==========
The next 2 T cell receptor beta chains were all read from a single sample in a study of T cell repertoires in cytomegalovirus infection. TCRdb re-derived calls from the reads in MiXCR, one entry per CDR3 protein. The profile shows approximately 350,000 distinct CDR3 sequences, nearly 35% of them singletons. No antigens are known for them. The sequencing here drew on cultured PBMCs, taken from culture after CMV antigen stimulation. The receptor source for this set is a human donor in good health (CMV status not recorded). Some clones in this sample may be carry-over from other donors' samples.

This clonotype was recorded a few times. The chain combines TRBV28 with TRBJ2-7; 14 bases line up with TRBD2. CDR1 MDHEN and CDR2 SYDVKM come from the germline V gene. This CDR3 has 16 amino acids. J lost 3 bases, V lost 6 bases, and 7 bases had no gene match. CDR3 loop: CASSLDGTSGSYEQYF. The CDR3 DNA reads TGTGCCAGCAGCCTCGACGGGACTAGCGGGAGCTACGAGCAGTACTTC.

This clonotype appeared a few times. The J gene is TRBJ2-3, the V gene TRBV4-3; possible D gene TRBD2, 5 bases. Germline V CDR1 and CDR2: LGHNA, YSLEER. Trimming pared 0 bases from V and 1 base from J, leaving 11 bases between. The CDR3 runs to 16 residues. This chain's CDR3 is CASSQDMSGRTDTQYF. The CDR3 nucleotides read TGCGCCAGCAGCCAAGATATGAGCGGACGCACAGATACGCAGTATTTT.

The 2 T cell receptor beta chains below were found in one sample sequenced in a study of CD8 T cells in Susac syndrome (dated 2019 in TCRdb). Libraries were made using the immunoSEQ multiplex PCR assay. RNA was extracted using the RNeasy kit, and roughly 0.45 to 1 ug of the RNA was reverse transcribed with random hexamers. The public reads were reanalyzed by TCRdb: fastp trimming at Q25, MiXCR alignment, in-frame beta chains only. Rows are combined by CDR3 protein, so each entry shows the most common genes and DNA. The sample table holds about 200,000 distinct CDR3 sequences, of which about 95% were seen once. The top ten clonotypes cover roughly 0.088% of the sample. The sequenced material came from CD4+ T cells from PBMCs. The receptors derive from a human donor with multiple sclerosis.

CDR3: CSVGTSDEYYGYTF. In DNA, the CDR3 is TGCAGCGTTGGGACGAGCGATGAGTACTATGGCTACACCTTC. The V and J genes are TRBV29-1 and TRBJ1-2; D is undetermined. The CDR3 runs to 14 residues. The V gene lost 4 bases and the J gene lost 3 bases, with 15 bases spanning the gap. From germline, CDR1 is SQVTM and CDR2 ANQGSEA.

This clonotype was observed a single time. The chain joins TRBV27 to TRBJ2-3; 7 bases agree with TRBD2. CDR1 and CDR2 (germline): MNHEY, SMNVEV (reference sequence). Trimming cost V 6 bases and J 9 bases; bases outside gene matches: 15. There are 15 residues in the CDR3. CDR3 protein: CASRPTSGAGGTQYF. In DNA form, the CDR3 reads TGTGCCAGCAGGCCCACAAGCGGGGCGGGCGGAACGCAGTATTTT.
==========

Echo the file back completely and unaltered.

The next 2 T cell receptor beta chains were all read from a single sample in a study of T cell repertoires in cytomegalovirus infection. TCRdb re-derived calls from the reads in MiXCR, one entry per CDR3 protein. The profile shows approximately 350,000 distinct CDR3 sequences, nearly 35% of them singletons. No antigens are known for them. The sequencing here drew on cultured PBMCs, taken from culture after CMV antigen stimulation. The receptor source for this set is a human donor in good health (CMV status not recorded). Some clones in this sample may be carry-over from other donors' samples.

This clonotype was recorded a few times. The chain combines TRBV28 with TRBJ2-7; 14 bases line up with TRBD2. CDR1 MDHEN and CDR2 SYDVKM come from the germline V gene. This CDR3 has 16 amino acids. J lost 3 bases, V lost 6 bases, and 7 bases had no gene match. CDR3 loop: CASSLDGTSGSYEQYF. The CDR3 DNA reads TGTGCCAGCAGCCTCGACGGGACTAGCGGGAGCTACGAGCAGTACTTC.

This clonotype appeared a few times. The J gene is TRBJ2-3, the V gene TRBV4-3; possible D gene TRBD2, 5 bases. Germline V CDR1 and CDR2: LGHNA, YSLEER. Trimming pared 0 bases from V and 1 base from J, leaving 11 bases between. The CDR3 runs to 16 residues. This chain's CDR3 is CASSQDMSGRTDTQYF. The CDR3 nucleotides read TGCGCCAGCAGCCAAGATATGAGCGGACGCACAGATACGCAGTATTTT.

The 2 T cell receptor beta chains below were found in one sample sequenced in a study of CD8 T cells in Susac syndrome (dated 2019 in TCRdb). Libraries were made using the immunoSEQ multiplex PCR assay. RNA was extracted using the RNeasy kit, and roughly 0.45 to 1 ug of the RNA was reverse transcribed with random hexamers. The public reads were reanalyzed by TCRdb: fastp trimming at Q25, MiXCR alignment, in-frame beta chains only. Rows are combined by CDR3 protein, so each entry shows the most common genes and DNA. The sample table holds about 200,000 distinct CDR3 sequences, of which about 95% were seen once. The top ten clonotypes cover roughly 0.088% of the sample. The sequenced material came from CD4+ T cells from PBMCs. The receptors derive from a human donor with multiple sclerosis.

CDR3: CSVGTSDEYYGYTF. In DNA, the CDR3 is TGCAGCGTTGGGACGAGCGATGAGTACTATGGCTACACCTTC. The V and J genes are TRBV29-1 and TRBJ1-2; D is undetermined. The CDR3 runs to 14 residues. The V gene lost 4 bases and the J gene lost 3 bases, with 15 bases spanning the gap. From germline, CDR1 is SQVTM and CDR2 ANQGSEA.

This clonotype was observed a single time. The chain joins TRBV27 to TRBJ2-3; 7 bases agree with TRBD2. CDR1 and CDR2 (germline): MNHEY, SMNVEV (reference sequence). Trimming cost V 6 bases and J 9 bases; bases outside gene matches: 15. There are 15 residues in the CDR3. CDR3 protein: CASRPTSGAGGTQYF. In DNA form, the CDR3 reads TGTGCCAGCAGGCCCACAAGCGGGGCGGGCGGAACGCAGTATTTT.